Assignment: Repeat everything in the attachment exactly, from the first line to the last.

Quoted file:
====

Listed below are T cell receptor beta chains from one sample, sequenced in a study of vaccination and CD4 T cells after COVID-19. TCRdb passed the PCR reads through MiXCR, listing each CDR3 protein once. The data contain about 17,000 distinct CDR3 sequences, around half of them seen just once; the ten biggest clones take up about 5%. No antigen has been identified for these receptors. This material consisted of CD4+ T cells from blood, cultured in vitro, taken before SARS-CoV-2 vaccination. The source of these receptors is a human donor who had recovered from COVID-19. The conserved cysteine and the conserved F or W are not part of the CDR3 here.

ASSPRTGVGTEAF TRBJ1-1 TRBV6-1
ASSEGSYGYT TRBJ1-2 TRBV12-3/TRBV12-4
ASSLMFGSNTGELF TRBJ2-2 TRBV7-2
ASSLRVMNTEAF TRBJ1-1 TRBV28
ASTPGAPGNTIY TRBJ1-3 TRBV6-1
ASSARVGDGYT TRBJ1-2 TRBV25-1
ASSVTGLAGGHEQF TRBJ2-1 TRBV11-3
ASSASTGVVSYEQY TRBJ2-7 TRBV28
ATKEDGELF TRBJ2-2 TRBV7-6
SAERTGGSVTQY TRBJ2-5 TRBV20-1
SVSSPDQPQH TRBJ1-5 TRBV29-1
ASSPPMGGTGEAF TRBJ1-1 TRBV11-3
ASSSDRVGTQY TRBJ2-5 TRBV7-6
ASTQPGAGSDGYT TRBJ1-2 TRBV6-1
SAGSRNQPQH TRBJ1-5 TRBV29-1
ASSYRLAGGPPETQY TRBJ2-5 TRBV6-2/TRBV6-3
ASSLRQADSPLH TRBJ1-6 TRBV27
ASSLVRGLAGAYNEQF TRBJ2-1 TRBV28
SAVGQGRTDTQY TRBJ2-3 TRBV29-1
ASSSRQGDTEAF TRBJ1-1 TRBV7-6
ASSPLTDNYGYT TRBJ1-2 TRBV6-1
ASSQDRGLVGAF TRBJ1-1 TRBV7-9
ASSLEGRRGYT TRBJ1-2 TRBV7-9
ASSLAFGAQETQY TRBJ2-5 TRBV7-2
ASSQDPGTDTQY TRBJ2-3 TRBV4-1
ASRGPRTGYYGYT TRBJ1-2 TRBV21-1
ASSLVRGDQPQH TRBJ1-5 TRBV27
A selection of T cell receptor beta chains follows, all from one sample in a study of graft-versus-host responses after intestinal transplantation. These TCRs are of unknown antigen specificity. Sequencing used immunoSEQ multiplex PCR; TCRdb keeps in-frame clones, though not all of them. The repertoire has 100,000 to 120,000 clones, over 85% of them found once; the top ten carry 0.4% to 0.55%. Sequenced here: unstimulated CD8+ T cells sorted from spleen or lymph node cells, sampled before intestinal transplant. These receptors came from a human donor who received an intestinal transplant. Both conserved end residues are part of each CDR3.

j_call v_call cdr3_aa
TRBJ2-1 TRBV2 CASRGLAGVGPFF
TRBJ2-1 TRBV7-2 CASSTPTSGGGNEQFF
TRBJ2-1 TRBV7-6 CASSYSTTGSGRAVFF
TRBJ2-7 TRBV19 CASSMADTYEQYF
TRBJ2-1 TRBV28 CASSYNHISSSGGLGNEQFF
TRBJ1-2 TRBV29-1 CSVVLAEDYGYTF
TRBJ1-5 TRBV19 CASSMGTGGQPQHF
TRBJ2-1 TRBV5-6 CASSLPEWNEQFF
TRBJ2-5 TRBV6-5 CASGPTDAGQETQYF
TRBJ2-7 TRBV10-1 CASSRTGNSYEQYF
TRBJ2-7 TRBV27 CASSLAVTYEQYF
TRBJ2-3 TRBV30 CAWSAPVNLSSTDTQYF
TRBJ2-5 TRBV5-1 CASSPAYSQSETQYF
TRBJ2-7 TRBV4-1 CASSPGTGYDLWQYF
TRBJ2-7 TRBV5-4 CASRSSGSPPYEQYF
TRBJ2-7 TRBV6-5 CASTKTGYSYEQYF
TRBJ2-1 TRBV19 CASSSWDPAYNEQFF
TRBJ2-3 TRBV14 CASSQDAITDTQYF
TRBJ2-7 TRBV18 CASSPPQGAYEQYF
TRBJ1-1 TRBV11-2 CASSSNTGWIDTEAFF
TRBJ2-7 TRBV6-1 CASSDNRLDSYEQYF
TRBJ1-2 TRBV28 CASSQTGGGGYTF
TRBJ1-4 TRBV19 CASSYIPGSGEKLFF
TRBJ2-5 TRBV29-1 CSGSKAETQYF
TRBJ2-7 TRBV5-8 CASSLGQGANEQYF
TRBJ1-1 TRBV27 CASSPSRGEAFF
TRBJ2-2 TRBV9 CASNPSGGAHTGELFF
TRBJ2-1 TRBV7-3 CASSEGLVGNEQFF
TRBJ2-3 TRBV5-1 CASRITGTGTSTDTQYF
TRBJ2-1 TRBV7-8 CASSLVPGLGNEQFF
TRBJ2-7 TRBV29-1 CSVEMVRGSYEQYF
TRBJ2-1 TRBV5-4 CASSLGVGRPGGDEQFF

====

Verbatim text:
Listed below are T cell receptor beta chains from one sample, sequenced in a study of vaccination and CD4 T cells after COVID-19. TCRdb passed the PCR reads through MiXCR, listing each CDR3 protein once. The data contain about 17,000 distinct CDR3 sequences, around half of them seen just once; the ten biggest clones take up about 5%. No antigen has been identified for these receptors. This material consisted of CD4+ T cells from blood, cultured in vitro, taken before SARS-CoV-2 vaccination. The source of these receptors is a human donor who had recovered from COVID-19. The conserved cysteine and the conserved F or W are not part of the CDR3 here.

ASSPRTGVGTEAF TRBJ1-1 TRBV6-1
ASSEGSYGYT TRBJ1-2 TRBV12-3/TRBV12-4
ASSLMFGSNTGELF TRBJ2-2 TRBV7-2
ASSLRVMNTEAF TRBJ1-1 TRBV28
ASTPGAPGNTIY TRBJ1-3 TRBV6-1
ASSARVGDGYT TRBJ1-2 TRBV25-1
ASSVTGLAGGHEQF TRBJ2-1 TRBV11-3
ASSASTGVVSYEQY TRBJ2-7 TRBV28
ATKEDGELF TRBJ2-2 TRBV7-6
SAERTGGSVTQY TRBJ2-5 TRBV20-1
SVSSPDQPQH TRBJ1-5 TRBV29-1
ASSPPMGGTGEAF TRBJ1-1 TRBV11-3
ASSSDRVGTQY TRBJ2-5 TRBV7-6
ASTQPGAGSDGYT TRBJ1-2 TRBV6-1
SAGSRNQPQH TRBJ1-5 TRBV29-1
ASSYRLAGGPPETQY TRBJ2-5 TRBV6-2/TRBV6-3
ASSLRQADSPLH TRBJ1-6 TRBV27
ASSLVRGLAGAYNEQF TRBJ2-1 TRBV28
SAVGQGRTDTQY TRBJ2-3 TRBV29-1
ASSSRQGDTEAF TRBJ1-1 TRBV7-6
ASSPLTDNYGYT TRBJ1-2 TRBV6-1
ASSQDRGLVGAF TRBJ1-1 TRBV7-9
ASSLEGRRGYT TRBJ1-2 TRBV7-9
ASSLAFGAQETQY TRBJ2-5 TRBV7-2
ASSQDPGTDTQY TRBJ2-3 TRBV4-1
ASRGPRTGYYGYT TRBJ1-2 TRBV21-1
ASSLVRGDQPQH TRBJ1-5 TRBV27
A selection of T cell receptor beta chains follows, all from one sample in a study of graft-versus-host responses after intestinal transplantation. These TCRs are of unknown antigen specificity. Sequencing used immunoSEQ multiplex PCR; TCRdb keeps in-frame clones, though not all of them. The repertoire has 100,000 to 120,000 clones, over 85% of them found once; the top ten carry 0.4% to 0.55%. Sequenced here: unstimulated CD8+ T cells sorted from spleen or lymph node cells, sampled before intestinal transplant. These receptors came from a human donor who received an intestinal transplant. Both conserved end residues are part of each CDR3.

j_call v_call cdr3_aa
TRBJ2-1 TRBV2 CASRGLAGVGPFF
TRBJ2-1 TRBV7-2 CASSTPTSGGGNEQFF
TRBJ2-1 TRBV7-6 CASSYSTTGSGRAVFF
TRBJ2-7 TRBV19 CASSMADTYEQYF
TRBJ2-1 TRBV28 CASSYNHISSSGGLGNEQFF
TRBJ1-2 TRBV29-1 CSVVLAEDYGYTF
TRBJ1-5 TRBV19 CASSMGTGGQPQHF
TRBJ2-1 TRBV5-6 CASSLPEWNEQFF
TRBJ2-5 TRBV6-5 CASGPTDAGQETQYF
TRBJ2-7 TRBV10-1 CASSRTGNSYEQYF
TRBJ2-7 TRBV27 CASSLAVTYEQYF
TRBJ2-3 TRBV30 CAWSAPVNLSSTDTQYF
TRBJ2-5 TRBV5-1 CASSPAYSQSETQYF
TRBJ2-7 TRBV4-1 CASSPGTGYDLWQYF
TRBJ2-7 TRBV5-4 CASRSSGSPPYEQYF
TRBJ2-7 TRBV6-5 CASTKTGYSYEQYF
TRBJ2-1 TRBV19 CASSSWDPAYNEQFF
TRBJ2-3 TRBV14 CASSQDAITDTQYF
TRBJ2-7 TRBV18 CASSPPQGAYEQYF
TRBJ1-1 TRBV11-2 CASSSNTGWIDTEAFF
TRBJ2-7 TRBV6-1 CASSDNRLDSYEQYF
TRBJ1-2 TRBV28 CASSQTGGGGYTF
TRBJ1-4 TRBV19 CASSYIPGSGEKLFF
TRBJ2-5 TRBV29-1 CSGSKAETQYF
TRBJ2-7 TRBV5-8 CASSLGQGANEQYF
TRBJ1-1 TRBV27 CASSPSRGEAFF
TRBJ2-2 TRBV9 CASNPSGGAHTGELFF
TRBJ2-1 TRBV7-3 CASSEGLVGNEQFF
TRBJ2-3 TRBV5-1 CASRITGTGTSTDTQYF
TRBJ2-1 TRBV7-8 CASSLVPGLGNEQFF
TRBJ2-7 TRBV29-1 CSVEMVRGSYEQYF
TRBJ2-1 TRBV5-4 CASSLGVGRPGGDEQFF